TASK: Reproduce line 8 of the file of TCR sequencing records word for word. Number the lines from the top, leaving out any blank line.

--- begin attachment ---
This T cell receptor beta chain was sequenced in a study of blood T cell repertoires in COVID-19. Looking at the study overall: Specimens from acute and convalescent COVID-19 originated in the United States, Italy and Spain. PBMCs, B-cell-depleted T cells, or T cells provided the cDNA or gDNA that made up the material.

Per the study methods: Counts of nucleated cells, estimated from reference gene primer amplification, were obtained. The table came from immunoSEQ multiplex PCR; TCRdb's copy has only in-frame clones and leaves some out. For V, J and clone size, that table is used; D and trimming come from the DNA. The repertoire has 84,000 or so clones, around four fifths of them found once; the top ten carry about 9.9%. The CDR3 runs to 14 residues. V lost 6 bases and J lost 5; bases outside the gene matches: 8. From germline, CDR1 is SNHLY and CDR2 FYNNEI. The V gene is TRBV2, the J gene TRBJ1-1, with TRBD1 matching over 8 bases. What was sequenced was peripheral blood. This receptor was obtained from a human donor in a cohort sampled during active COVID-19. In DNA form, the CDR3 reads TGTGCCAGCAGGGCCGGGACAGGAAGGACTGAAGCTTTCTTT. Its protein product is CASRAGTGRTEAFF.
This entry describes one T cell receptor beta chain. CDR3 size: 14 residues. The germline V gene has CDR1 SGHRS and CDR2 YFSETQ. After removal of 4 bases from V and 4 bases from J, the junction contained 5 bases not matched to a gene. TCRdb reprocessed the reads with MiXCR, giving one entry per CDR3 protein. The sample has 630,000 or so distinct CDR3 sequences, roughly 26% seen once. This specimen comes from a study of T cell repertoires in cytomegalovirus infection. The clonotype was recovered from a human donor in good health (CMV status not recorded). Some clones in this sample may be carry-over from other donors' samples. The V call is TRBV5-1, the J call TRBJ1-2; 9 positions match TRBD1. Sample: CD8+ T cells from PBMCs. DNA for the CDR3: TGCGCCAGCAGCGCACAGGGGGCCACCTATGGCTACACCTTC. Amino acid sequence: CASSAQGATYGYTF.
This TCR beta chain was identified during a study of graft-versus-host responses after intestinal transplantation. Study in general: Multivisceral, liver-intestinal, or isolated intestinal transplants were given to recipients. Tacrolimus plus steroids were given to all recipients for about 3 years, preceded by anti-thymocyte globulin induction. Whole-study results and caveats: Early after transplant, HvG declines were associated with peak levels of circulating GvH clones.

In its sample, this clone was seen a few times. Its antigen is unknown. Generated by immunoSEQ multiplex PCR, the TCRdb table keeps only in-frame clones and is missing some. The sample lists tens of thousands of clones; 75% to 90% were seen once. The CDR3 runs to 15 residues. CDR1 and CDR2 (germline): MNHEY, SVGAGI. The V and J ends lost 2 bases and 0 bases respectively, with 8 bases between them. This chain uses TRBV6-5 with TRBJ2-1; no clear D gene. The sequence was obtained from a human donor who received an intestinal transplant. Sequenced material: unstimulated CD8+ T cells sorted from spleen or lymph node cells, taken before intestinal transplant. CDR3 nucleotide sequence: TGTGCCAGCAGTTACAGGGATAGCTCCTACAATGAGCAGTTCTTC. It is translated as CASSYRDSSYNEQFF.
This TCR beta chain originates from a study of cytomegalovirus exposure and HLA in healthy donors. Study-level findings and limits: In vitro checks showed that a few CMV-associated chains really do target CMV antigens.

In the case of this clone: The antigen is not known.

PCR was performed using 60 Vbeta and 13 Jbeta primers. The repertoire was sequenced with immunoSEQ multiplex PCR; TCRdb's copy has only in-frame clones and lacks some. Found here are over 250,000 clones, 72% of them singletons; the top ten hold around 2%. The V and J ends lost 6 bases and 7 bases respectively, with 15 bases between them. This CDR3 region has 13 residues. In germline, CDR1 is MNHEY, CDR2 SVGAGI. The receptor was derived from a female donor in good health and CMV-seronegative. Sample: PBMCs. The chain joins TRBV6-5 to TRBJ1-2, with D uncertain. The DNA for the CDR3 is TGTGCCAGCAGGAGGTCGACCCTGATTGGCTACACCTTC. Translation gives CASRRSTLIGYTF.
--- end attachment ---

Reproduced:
PCR was performed using 60 Vbeta and 13 Jbeta primers. The repertoire was sequenced with immunoSEQ multiplex PCR; TCRdb's copy has only in-frame clones and lacks some. Found here are over 250,000 clones, 72% of them singletons; the top ten hold around 2%. The V and J ends lost 6 bases and 7 bases respectively, with 15 bases between them. This CDR3 region has 13 residues. In germline, CDR1 is MNHEY, CDR2 SVGAGI. The receptor was derived from a female donor in good health and CMV-seronegative. Sample: PBMCs. The chain joins TRBV6-5 to TRBJ1-2, with D uncertain. The DNA for the CDR3 is TGTGCCAGCAGGAGGTCGACCCTGATTGGCTACACCTTC. Translation gives CASRRSTLIGYTF.